In Response to the comment by Lloyd Knox:

This is an excellent question. The resolution rests on a very subtle, but very important point. As the person making the inferences (by running an MCMC simulation), you do not know which child the person is referring to.

In your example, you have selected child #1 as the child the person is considering, which is a very different problem.

One way to consider this is to look at the possibilities that your MCMC simulation produces: GG, BG, GB, and BB. The GG case is always thrown out. The cases BG, GB, and BB are always accepted as they satisfy the statement that one child is a boy. The case where both children are boys occurs 1/3 of the time. Extension to the boy born on Tuesday is similar, but with many more cases.

In response to the comment by JeffJo:

Its not that the question is ambiguous. There is no question. Only a statement.

When solving an inference problem, you must use only the information at hand—not the information you want (sounds like a Donald Rumsfeld quote). You are simply informed that “one of the children is a boy”. You do not know which child.

There are two ways to proceed with this problem. Solve the problem at hand, which is what I illustrated. Or expand the problem by considering why you were provided the information that you have, rather than some other information. If the information came to you by means of a person informing you, you might consider the intention or motivation of that person. If you know something about that person already, this knowledge could be helpful. However, this changes the problem.

Keep in mind now that this is a puzzle. And one (of the many) purpose(s) of a puzzle is to educate. By changing the problem, you lose the opportunity to learn something.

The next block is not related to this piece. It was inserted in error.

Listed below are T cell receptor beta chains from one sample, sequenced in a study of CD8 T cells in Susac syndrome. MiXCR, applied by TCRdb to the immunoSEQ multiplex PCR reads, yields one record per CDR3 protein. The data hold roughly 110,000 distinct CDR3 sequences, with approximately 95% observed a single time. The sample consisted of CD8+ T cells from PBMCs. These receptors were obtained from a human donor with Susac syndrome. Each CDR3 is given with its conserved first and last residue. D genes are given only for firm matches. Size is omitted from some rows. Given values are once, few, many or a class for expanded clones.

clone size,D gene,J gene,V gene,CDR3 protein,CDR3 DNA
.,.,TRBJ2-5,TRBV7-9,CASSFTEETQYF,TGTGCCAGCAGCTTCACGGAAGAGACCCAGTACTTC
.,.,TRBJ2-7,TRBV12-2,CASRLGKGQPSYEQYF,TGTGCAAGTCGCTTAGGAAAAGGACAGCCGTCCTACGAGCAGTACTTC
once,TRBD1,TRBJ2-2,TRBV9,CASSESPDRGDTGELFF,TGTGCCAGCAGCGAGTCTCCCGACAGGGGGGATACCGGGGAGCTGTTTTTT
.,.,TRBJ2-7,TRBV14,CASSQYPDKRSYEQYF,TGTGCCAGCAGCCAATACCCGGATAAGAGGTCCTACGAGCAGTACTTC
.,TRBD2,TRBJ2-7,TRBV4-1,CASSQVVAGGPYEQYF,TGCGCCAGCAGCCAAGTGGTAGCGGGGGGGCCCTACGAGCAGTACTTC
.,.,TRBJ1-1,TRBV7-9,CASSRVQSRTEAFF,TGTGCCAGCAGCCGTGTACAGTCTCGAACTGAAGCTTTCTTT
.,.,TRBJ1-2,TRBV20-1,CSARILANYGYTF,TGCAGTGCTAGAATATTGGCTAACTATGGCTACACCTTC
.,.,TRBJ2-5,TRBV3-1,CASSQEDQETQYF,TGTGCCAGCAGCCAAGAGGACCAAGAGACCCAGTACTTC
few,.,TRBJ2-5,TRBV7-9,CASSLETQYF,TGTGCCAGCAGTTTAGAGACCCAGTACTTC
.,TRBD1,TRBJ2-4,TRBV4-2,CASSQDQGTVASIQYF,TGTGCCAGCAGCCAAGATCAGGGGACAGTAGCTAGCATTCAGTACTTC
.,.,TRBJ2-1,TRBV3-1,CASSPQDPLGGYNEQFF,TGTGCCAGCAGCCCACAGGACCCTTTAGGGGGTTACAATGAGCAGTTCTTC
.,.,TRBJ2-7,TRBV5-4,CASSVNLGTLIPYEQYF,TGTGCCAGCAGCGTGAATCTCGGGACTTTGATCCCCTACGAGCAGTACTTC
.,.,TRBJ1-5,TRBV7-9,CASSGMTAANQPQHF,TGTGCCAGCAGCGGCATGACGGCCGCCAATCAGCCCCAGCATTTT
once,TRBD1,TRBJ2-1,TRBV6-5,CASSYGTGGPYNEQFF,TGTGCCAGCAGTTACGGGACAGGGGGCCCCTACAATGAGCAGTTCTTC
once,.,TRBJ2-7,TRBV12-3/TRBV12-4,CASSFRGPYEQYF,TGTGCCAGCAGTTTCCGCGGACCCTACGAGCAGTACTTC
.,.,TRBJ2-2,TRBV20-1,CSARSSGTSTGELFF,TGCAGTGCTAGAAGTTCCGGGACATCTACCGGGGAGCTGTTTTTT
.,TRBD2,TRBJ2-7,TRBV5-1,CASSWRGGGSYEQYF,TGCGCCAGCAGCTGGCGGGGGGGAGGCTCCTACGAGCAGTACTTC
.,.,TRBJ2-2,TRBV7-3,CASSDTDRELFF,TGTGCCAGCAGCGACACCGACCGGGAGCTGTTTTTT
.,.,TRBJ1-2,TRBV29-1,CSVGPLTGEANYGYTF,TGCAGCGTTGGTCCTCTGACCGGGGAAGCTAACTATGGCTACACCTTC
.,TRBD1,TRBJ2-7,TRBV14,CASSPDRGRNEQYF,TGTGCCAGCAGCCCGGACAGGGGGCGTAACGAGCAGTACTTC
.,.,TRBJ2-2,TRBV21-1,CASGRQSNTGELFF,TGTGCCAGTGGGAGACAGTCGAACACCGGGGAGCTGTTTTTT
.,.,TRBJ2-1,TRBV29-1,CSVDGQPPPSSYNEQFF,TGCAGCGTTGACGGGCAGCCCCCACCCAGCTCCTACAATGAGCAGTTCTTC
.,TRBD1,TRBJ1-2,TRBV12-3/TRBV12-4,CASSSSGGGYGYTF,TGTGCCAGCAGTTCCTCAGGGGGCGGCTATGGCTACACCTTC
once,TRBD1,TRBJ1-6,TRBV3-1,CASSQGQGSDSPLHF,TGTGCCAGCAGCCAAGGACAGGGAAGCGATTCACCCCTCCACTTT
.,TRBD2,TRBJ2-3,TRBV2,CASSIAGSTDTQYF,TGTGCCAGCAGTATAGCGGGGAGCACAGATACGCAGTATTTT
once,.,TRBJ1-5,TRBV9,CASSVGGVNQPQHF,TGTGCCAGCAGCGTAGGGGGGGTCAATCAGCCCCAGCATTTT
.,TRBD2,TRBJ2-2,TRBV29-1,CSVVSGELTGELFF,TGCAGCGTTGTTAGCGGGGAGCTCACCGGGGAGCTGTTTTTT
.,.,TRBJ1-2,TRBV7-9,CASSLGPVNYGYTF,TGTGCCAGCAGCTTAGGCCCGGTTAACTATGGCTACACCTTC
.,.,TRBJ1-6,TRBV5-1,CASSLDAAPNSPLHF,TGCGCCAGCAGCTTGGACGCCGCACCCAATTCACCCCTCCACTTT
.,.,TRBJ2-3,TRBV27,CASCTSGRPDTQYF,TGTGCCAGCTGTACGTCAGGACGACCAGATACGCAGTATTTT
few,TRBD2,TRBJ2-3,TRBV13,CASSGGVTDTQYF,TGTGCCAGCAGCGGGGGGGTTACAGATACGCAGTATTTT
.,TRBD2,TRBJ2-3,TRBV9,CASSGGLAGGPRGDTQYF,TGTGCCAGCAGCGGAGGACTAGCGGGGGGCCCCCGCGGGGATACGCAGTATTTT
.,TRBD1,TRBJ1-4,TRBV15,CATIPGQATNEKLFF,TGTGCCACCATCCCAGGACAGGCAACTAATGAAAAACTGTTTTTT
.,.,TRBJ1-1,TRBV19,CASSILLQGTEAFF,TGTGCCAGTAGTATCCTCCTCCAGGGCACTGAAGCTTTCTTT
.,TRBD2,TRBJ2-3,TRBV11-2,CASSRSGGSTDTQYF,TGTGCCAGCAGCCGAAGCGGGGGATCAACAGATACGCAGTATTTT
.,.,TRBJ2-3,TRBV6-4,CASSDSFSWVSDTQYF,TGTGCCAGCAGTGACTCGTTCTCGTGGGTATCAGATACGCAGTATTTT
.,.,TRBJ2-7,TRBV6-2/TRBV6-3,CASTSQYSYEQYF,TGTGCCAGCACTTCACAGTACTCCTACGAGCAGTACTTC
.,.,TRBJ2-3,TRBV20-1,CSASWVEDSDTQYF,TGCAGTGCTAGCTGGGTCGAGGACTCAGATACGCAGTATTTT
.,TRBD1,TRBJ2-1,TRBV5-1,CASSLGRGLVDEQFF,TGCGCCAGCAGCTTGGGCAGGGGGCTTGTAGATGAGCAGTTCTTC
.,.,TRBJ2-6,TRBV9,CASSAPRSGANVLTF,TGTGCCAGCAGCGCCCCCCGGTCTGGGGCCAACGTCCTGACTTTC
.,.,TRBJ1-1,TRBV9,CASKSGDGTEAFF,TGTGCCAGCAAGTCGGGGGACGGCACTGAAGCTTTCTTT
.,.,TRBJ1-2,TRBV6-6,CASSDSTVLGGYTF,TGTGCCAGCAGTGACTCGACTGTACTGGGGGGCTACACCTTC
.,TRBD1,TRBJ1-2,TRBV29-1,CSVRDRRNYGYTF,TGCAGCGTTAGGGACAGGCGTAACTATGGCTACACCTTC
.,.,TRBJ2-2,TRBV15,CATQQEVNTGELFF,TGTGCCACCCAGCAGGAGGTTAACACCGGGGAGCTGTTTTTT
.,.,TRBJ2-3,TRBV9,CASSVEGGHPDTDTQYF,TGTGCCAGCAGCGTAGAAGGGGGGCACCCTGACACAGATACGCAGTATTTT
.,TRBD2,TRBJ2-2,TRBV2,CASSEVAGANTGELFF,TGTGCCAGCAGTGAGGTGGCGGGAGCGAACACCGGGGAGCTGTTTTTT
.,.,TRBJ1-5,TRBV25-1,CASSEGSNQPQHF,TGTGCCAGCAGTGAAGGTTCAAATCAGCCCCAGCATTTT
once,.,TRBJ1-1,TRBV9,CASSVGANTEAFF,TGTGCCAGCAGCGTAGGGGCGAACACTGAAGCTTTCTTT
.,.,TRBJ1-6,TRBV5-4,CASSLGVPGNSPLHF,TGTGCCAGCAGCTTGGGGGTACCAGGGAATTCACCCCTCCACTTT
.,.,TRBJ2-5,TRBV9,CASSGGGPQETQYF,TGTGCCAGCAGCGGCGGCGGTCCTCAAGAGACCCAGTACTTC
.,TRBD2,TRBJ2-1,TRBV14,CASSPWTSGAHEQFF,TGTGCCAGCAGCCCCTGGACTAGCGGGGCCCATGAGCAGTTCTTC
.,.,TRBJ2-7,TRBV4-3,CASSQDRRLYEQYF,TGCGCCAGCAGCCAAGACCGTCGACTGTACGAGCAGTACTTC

In this case, what you are learning is that *any* information about the child improves your inference as to whether both children are boys. I found this to be quite shocking, especially since the information that the child was born on Tuesday is at first glance irrelevant. I will discuss this in another post, since it is worth the elaboration.

thanks for the reply. i want to tell you a somewhat funny story of how i figured it out on my own. the night i made the post (to which you just replied), in a fit of desperation to figure out what was going on, i decided i would run my own monte carlo by flipping coins. but i had no coins (was in a hotel room, not at home) so just started doing a thought monte carlo, and thinking through the monte carlo process actually led me to find my error.

Sorry that it took me a year to reply! I am glad that you figured it out. It is a maddening problem, but satisfying once you really tear it apart. I posted an update just after replying to you if you are interested.

53% of all live births are male, so I was thinking that it would be > 50% because each of two children is 53% likely to be male. Still not sure how the Tuesday fits in, since I did not see in my quick scan of the answer anything to do with that. I guess it is like the Monte Hall problem, right?

More male children die earlier than female (less hardy) so by age 10 the numbers are equal and always after that there are more females. They should not be called a “minority”, since that is false. And when we take the phrase “women and minorities”, that is the vast MAJORITY of people, so I see nothing for them to whine about. Maybe they never learnt math, so that is why they are convinced that men are more powerful?